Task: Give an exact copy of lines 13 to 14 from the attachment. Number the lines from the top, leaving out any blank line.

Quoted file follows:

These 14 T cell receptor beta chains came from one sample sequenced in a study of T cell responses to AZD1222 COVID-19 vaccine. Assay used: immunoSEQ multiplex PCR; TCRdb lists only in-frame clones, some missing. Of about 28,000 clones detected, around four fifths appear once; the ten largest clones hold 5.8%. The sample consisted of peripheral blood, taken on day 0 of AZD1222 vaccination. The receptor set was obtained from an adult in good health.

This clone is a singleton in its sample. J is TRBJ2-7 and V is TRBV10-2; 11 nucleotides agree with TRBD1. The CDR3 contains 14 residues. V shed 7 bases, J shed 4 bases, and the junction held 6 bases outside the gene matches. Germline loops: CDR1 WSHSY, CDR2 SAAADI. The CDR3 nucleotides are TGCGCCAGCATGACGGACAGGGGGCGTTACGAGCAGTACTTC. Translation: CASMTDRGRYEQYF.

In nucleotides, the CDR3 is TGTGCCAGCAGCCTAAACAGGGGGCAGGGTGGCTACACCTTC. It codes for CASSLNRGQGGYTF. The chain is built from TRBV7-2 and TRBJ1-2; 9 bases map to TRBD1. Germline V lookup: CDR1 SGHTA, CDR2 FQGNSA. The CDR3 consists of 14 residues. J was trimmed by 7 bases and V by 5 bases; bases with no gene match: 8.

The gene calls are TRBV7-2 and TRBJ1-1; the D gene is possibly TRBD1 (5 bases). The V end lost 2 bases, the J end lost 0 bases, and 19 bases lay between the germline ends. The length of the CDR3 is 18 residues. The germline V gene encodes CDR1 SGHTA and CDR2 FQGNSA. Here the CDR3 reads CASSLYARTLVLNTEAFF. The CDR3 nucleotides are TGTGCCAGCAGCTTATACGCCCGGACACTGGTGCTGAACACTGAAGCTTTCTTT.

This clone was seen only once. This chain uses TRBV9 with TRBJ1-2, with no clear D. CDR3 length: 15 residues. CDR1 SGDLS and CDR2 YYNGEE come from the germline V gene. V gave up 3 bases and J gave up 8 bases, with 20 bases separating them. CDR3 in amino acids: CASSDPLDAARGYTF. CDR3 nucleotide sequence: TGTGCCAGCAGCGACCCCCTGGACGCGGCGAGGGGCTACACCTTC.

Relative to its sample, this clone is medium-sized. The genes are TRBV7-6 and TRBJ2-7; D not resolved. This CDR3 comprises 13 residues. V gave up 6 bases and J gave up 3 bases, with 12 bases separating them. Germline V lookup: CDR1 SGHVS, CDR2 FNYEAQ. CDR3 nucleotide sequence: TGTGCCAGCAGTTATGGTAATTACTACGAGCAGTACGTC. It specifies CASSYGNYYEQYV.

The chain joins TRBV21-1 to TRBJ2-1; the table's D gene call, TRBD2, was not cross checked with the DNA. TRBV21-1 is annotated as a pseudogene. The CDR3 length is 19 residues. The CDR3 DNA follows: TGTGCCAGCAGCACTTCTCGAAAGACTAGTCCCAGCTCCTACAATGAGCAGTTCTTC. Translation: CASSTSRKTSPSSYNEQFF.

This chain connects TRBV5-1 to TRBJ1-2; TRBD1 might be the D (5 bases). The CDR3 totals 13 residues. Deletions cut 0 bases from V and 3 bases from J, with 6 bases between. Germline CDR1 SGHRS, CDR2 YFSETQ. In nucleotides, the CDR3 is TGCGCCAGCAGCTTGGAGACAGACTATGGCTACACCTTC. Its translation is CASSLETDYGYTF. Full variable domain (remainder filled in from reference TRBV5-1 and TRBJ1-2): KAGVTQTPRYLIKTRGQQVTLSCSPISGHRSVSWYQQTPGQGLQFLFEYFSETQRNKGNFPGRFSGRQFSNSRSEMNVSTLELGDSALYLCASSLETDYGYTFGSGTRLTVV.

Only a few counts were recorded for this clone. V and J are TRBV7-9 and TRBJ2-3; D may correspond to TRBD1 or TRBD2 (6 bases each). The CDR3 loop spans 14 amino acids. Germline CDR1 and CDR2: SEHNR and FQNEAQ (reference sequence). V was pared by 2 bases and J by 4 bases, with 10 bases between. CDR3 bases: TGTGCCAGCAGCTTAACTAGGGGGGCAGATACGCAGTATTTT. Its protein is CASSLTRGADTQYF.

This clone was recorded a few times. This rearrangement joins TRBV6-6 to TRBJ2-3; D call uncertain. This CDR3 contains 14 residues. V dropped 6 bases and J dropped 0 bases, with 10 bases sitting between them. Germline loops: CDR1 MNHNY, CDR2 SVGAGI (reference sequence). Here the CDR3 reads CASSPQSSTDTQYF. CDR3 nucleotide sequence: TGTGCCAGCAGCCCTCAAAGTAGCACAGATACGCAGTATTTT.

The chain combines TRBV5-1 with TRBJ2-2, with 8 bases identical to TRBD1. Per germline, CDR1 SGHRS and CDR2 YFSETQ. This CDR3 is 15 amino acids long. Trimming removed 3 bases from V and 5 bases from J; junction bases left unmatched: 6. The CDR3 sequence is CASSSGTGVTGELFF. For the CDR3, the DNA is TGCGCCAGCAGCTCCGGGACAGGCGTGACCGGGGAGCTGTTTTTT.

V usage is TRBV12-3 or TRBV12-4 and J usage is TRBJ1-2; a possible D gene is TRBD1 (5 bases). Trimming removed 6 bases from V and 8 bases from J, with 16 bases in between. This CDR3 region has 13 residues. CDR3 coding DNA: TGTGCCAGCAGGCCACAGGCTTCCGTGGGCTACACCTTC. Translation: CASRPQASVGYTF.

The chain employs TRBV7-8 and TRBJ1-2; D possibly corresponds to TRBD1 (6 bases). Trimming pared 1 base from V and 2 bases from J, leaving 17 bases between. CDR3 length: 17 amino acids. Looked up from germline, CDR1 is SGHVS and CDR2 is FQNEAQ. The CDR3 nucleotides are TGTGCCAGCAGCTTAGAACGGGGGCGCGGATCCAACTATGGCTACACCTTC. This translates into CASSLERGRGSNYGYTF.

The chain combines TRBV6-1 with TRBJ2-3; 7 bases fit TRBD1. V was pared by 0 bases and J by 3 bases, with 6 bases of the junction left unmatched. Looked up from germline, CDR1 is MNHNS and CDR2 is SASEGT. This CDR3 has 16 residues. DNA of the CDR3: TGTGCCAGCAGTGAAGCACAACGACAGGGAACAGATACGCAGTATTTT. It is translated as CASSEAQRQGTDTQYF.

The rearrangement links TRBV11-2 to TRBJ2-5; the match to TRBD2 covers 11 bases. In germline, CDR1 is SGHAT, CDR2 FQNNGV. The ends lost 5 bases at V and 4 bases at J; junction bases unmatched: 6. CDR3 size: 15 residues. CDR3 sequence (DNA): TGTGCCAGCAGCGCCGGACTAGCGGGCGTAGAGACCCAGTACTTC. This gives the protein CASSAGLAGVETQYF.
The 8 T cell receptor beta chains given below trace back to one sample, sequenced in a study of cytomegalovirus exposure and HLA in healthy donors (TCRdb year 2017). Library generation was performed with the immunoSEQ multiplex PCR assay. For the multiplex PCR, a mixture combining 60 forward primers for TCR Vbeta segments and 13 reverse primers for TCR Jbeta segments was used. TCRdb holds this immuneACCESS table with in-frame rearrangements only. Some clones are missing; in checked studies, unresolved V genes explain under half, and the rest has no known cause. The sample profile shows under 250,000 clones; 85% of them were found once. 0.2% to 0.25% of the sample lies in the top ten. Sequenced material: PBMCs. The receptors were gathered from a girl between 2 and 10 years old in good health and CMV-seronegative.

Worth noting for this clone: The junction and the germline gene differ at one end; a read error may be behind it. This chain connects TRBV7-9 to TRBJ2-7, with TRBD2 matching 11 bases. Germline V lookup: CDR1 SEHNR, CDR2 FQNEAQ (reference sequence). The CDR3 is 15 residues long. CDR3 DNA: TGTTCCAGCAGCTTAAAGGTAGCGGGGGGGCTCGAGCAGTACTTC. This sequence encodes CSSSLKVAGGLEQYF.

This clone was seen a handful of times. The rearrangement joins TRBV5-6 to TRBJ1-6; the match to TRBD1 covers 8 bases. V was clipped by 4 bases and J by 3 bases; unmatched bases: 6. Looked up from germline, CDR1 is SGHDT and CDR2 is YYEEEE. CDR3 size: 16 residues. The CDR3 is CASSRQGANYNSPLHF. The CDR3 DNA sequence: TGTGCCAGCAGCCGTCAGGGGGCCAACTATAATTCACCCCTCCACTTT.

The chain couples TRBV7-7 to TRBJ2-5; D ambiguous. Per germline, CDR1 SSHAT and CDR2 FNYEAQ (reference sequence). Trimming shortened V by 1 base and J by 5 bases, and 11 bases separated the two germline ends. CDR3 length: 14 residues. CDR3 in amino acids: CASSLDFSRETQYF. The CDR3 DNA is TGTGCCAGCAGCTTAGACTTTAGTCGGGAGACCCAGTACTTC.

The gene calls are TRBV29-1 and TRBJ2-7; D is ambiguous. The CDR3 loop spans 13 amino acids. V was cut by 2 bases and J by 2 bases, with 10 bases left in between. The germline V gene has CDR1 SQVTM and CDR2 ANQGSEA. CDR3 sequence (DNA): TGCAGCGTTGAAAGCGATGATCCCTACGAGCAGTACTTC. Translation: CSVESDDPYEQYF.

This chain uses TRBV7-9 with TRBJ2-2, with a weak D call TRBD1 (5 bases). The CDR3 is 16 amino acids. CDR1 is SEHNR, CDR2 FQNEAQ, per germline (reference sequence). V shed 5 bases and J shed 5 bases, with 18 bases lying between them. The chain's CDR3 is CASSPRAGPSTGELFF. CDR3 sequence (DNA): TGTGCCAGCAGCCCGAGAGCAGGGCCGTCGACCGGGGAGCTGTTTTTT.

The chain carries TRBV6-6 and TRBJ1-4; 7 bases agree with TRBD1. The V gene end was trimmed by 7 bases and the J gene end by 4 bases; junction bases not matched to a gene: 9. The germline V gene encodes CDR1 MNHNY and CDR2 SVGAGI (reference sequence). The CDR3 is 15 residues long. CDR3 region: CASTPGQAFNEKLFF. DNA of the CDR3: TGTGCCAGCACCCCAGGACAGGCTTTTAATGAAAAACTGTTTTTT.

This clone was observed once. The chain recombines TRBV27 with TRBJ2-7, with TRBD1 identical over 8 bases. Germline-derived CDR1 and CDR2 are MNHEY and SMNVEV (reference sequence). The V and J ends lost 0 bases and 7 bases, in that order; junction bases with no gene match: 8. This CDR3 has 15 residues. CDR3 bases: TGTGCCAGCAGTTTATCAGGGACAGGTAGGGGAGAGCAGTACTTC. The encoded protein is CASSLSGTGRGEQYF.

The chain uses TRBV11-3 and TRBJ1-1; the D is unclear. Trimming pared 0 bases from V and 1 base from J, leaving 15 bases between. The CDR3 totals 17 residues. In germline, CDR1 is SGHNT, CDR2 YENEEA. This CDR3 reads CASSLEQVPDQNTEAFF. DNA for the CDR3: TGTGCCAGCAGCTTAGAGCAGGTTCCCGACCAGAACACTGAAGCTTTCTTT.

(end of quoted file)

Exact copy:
The chain employs TRBV7-8 and TRBJ1-2; D possibly corresponds to TRBD1 (6 bases). Trimming pared 1 base from V and 2 bases from J, leaving 17 bases between. CDR3 length: 17 amino acids. Looked up from germline, CDR1 is SGHVS and CDR2 is FQNEAQ. The CDR3 nucleotides are TGTGCCAGCAGCTTAGAACGGGGGCGCGGATCCAACTATGGCTACACCTTC. This translates into CASSLERGRGSNYGYTF.

The chain combines TRBV6-1 with TRBJ2-3; 7 bases fit TRBD1. V was pared by 0 bases and J by 3 bases, with 6 bases of the junction left unmatched. Looked up from germline, CDR1 is MNHNS and CDR2 is SASEGT. This CDR3 has 16 residues. DNA of the CDR3: TGTGCCAGCAGTGAAGCACAACGACAGGGAACAGATACGCAGTATTTT. It is translated as CASSEAQRQGTDTQYF.